Selling the concept
Part of the challenge may also come in trying to explain or illustrate the benefits to the end-user, according to Scott Etess, general manager, Idesco Corp., New York City. Etess said that currently about 60 percent of the company’s camera installations are IP and the remaining analog.
“What we have found is that upon completion of the installation during the training phase is when the end-user sees the advantages of an IP system. We try to demonstrate the advantages during the sales process, however, when it is their system and we turn it over to them is when they truly ‘get it’. We are starting to see some monies being made available from the IT budget but these monies are typically limited to storage and not the system itself,” Etess added.
The challenges of IP installations come from every angle. Educating the end-user as to the advantages, benefits and reduced total cost of ownership is part of the battle. Another is educating sales staff on how to sell it. Knowing everything you can do with IP security and how it can extend to other parts of the business is another mountain to climb – but well worth it. Once you can extend IP camera security into the realm of business intelligence, management, control, automation and accountability, you’ve entered the next generation.
Choosing New Technology
5 tips for integrators
By Fredrik Nilsson
The real challenge for systems integrator in today’s market is how to sort through all the “noise” of new products and services and choose the right technology and the right company for your projects. At ISC West alone this year, there were more than 900 vendors touting their latest products and technology. So where do you begin in your vetting process? There are some simple steps to do the job right.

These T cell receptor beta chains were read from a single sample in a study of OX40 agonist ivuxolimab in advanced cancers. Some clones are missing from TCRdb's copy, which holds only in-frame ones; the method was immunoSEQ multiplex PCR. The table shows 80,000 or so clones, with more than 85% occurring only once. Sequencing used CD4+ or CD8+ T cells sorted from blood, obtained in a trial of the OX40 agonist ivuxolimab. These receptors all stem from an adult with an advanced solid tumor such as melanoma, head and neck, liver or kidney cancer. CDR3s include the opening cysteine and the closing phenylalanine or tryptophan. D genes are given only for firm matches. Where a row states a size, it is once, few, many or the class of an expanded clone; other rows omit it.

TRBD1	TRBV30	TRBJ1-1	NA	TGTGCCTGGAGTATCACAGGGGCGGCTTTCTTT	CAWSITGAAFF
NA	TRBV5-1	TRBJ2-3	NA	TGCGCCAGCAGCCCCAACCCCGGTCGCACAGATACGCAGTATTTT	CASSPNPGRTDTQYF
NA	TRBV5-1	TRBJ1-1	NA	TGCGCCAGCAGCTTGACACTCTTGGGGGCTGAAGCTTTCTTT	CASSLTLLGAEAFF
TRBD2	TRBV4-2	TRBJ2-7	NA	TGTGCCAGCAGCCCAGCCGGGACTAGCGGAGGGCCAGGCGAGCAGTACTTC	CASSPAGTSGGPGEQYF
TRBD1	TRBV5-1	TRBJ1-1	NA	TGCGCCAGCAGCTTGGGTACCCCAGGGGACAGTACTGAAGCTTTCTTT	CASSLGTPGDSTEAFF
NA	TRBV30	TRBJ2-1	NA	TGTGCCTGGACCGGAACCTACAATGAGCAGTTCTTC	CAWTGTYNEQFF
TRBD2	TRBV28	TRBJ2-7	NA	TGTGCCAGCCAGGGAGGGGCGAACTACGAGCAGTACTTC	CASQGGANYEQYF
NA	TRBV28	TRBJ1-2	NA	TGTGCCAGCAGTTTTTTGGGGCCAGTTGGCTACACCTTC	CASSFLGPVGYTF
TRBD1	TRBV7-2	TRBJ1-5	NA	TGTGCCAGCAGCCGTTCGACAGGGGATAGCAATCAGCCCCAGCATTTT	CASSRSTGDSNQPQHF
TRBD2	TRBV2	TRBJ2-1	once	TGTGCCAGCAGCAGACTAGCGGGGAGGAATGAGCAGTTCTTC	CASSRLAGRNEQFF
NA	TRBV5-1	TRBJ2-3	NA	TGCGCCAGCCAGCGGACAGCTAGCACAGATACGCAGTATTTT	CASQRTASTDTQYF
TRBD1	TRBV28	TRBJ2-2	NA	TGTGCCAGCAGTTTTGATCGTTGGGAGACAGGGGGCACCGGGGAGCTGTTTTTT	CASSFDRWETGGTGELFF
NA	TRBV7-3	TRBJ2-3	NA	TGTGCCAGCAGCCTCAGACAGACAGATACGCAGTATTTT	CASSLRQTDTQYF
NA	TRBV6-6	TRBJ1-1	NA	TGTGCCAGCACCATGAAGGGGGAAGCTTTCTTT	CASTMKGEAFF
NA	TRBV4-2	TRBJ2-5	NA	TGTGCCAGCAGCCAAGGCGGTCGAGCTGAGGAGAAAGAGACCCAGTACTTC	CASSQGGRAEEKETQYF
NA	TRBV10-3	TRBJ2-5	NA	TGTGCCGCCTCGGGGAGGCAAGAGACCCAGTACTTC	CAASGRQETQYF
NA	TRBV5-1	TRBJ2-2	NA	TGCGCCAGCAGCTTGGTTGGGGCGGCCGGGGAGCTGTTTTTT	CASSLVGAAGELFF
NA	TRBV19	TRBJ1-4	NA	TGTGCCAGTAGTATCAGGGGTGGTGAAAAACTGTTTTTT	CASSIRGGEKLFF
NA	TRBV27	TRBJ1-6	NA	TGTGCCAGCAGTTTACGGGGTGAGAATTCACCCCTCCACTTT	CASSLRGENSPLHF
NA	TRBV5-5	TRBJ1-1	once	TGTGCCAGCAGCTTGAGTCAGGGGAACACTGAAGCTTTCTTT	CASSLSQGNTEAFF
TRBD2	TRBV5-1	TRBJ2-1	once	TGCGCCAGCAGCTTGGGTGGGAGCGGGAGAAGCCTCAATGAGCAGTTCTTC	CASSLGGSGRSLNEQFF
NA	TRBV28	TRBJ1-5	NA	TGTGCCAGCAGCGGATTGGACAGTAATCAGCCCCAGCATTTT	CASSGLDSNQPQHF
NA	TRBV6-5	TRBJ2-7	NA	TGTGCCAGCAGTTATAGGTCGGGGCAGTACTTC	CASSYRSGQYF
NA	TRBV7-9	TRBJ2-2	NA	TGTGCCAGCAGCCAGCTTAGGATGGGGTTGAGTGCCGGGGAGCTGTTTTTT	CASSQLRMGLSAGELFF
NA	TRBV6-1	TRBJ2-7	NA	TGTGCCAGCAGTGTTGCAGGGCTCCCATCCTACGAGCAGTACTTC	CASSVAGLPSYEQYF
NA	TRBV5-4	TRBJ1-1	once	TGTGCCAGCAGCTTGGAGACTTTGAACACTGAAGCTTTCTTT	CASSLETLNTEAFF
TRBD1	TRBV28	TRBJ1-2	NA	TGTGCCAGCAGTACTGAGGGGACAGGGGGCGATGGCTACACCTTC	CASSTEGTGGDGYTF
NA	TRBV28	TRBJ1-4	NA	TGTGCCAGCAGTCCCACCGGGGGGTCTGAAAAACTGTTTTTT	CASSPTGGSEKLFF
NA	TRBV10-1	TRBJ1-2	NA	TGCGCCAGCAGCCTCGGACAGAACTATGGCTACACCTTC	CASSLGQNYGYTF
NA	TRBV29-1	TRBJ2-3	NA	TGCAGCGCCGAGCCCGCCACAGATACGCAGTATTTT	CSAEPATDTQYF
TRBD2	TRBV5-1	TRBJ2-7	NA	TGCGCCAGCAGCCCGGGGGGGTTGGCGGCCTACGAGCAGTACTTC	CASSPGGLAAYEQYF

Consider these five factors to evaluate before making your decision:
1. Technology … Is the product based on open standards or is it proprietary? Proprietary products will limit your choices for other system components comprising your solution.
2. Real life performance…Can you field test the product before making a purchase? It’s hard to determine from a data sheet exactly how the product will operate in your particular environment.
3.Number of installs… How many products has the company installed total with this new technology? Talk to actual customers about the real pros and cons in a live environment and how responsive the vendor is to their needs.
4. Warranty and service… How long will the vendor back the product and what level of support will they provide? How large is the field support team and how quickly can it respond in your area?
5. Financial health of company… Especially in these economic times, make sure that the vendor is on a firm financial footing and will stay in business for years to come.
About the author: Fredrik Nilsson is General Manager of the Americas for Axis Communications and author of the book Intelligent Network Video. He is a regular expert contributor on topics of networked video surveillance systems and cameras.
The Stepping Stone Approach
Dr. Bob’s lessons on migration
Many in the industry know Dr. Bob Banerjee, product manager, IP Video, Bosch Security Systems, Lancaster, Pa. He’s a one-man ‘poster child’ for the adoption of IP systems, and he can tell integrators how to get there—from an analog and coaxial infrastructure and without ripping everything up and starting over. Banerjee educates integrators on how to use encoders, decoders and the network infrastructure to implement a hybrid solution that can migrate to full digital when the time is right.
He’s a proponent of a stepping-stone approach to the migration to IP cameras and transmission systems, and believes taking it one step at a time “can take the terror out of it.”
“You can incrementally learn what to do and deploy it at the same time,” Banerjee said. For example, using encoders (which can be attached to external storage or with storage built in), decoders, digital DVRs (recording at the edge) and hybrid NVRs/DVRs integrators can implement a solution that can include a mix of analog and digital IP, over coaxial.
He stresses that a key consideration is learning that bandwidth is limited. “That thinking results in more recording and storage at the edge of the IP device, rather than transmitting everything and clogging up the network,” he said.